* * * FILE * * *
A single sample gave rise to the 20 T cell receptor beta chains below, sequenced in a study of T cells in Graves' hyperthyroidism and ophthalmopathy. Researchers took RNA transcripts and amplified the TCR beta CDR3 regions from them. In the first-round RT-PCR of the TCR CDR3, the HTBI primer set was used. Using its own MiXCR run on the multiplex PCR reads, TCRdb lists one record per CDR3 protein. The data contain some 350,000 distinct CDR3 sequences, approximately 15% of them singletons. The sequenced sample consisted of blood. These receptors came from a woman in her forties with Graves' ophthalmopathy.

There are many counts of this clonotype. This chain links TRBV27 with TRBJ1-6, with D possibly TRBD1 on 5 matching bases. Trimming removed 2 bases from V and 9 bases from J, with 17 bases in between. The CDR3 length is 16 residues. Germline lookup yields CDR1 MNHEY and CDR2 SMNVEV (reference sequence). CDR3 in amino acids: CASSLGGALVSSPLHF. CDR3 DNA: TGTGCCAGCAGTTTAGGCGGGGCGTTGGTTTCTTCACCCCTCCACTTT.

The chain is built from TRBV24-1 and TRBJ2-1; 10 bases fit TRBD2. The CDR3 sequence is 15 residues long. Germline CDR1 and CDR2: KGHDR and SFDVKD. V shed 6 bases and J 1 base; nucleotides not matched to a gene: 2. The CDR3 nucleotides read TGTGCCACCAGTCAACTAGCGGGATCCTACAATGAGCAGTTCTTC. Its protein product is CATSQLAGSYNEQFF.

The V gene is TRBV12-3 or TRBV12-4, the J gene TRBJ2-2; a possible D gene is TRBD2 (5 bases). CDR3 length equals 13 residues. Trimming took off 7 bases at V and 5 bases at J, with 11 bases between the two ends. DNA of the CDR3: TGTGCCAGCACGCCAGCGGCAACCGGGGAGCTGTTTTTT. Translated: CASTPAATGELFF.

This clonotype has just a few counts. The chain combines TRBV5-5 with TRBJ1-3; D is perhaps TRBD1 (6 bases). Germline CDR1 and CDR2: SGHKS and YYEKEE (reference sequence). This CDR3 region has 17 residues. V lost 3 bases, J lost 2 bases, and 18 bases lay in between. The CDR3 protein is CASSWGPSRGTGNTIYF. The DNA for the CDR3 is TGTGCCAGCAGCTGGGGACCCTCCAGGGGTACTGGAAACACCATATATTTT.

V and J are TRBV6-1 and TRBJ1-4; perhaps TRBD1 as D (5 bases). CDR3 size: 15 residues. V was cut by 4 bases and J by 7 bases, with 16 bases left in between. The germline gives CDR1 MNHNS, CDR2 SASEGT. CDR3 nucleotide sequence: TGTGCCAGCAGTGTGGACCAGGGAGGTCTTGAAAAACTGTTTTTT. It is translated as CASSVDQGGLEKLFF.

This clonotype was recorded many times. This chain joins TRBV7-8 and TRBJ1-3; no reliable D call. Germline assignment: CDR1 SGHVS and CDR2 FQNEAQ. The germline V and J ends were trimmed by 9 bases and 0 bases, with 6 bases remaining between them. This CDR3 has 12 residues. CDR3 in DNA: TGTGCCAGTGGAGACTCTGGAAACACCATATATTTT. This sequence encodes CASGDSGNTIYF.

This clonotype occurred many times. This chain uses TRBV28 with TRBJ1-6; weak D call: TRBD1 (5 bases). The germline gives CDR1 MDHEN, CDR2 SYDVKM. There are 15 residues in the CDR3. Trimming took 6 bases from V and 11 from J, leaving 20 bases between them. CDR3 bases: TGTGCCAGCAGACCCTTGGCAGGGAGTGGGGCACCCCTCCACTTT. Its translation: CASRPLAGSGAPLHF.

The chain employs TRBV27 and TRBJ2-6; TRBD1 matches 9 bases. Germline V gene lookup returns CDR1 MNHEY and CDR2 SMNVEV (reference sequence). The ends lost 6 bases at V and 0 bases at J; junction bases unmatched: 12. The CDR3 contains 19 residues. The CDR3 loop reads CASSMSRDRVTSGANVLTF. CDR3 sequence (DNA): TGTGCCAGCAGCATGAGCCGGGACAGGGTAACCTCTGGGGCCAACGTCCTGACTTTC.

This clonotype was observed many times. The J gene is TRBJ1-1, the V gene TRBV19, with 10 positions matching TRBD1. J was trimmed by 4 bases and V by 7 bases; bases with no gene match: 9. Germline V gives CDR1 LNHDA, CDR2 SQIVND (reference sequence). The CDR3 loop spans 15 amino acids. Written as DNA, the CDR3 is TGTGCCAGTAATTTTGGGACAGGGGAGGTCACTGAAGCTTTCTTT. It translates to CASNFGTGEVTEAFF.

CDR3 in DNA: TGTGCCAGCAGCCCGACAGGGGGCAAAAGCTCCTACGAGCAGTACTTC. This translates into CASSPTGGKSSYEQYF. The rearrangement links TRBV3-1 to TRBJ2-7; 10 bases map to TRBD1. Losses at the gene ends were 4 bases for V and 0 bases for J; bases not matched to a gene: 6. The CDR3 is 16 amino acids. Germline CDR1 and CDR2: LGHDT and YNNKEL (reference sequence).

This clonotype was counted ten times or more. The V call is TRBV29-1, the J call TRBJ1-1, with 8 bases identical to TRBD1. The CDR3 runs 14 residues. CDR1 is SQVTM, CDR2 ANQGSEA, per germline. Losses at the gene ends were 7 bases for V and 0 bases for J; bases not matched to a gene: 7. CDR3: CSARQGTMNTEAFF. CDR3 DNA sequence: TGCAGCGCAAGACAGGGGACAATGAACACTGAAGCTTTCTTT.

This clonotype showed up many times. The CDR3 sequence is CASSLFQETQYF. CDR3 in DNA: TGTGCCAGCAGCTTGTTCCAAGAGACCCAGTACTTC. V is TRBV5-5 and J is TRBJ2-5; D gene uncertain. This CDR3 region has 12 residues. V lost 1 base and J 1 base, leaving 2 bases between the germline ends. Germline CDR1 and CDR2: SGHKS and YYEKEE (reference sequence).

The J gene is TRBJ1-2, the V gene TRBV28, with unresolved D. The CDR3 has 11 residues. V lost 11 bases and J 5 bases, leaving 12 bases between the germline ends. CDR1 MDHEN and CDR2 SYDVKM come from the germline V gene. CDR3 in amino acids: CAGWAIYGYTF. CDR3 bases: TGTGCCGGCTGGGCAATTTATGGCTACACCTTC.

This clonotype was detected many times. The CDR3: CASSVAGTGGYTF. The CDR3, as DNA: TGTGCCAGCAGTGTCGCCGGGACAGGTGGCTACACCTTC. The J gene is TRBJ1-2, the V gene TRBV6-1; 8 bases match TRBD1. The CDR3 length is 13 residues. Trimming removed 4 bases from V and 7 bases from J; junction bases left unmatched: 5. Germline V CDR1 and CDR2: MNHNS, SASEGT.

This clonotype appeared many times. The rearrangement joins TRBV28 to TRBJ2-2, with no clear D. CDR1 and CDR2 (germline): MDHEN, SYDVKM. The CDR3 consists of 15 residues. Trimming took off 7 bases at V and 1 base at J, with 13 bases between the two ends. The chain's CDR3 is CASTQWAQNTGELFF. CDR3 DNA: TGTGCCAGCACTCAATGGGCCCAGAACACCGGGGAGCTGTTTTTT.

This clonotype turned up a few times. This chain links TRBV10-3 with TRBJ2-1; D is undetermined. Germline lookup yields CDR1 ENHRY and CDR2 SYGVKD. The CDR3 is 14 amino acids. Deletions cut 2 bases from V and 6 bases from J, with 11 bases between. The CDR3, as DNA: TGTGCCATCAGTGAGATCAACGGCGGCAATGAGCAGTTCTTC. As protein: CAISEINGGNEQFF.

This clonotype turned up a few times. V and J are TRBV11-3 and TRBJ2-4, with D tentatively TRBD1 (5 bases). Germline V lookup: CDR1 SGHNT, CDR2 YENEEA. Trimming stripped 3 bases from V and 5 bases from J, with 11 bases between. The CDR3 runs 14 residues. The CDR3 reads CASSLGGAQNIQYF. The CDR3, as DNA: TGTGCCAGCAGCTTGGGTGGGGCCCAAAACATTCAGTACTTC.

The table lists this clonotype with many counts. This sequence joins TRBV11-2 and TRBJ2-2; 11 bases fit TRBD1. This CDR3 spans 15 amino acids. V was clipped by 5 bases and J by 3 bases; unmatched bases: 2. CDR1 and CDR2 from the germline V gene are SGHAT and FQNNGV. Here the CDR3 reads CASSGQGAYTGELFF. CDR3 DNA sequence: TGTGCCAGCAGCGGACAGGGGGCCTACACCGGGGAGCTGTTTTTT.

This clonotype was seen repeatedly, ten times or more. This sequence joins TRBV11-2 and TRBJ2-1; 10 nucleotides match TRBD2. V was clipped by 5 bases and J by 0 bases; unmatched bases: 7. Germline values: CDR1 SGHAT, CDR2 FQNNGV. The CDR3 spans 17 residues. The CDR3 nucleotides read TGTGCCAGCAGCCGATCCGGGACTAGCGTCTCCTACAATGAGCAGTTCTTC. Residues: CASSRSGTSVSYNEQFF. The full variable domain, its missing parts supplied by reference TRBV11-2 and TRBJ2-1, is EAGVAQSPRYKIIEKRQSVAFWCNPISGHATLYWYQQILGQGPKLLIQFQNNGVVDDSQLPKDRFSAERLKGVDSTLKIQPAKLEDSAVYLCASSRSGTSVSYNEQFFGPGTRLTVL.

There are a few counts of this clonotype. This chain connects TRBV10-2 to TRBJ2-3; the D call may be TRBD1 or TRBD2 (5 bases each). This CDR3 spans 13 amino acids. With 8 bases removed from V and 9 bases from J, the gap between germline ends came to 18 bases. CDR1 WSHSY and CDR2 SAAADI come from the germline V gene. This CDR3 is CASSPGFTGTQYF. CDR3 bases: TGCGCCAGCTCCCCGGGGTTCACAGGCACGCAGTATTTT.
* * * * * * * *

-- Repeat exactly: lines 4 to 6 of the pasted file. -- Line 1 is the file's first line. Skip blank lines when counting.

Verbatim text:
The V gene is TRBV12-3 or TRBV12-4, the J gene TRBJ2-2; a possible D gene is TRBD2 (5 bases). CDR3 length equals 13 residues. Trimming took off 7 bases at V and 5 bases at J, with 11 bases between the two ends. DNA of the CDR3: TGTGCCAGCACGCCAGCGGCAACCGGGGAGCTGTTTTTT. Translated: CASTPAATGELFF.

This clonotype has just a few counts. The chain combines TRBV5-5 with TRBJ1-3; D is perhaps TRBD1 (6 bases). Germline CDR1 and CDR2: SGHKS and YYEKEE (reference sequence). This CDR3 region has 17 residues. V lost 3 bases, J lost 2 bases, and 18 bases lay in between. The CDR3 protein is CASSWGPSRGTGNTIYF. The DNA for the CDR3 is TGTGCCAGCAGCTGGGGACCCTCCAGGGGTACTGGAAACACCATATATTTT.

V and J are TRBV6-1 and TRBJ1-4; perhaps TRBD1 as D (5 bases). CDR3 size: 15 residues. V was cut by 4 bases and J by 7 bases, with 16 bases left in between. The germline gives CDR1 MNHNS, CDR2 SASEGT. CDR3 nucleotide sequence: TGTGCCAGCAGTGTGGACCAGGGAGGTCTTGAAAAACTGTTTTTT. It is translated as CASSVDQGGLEKLFF.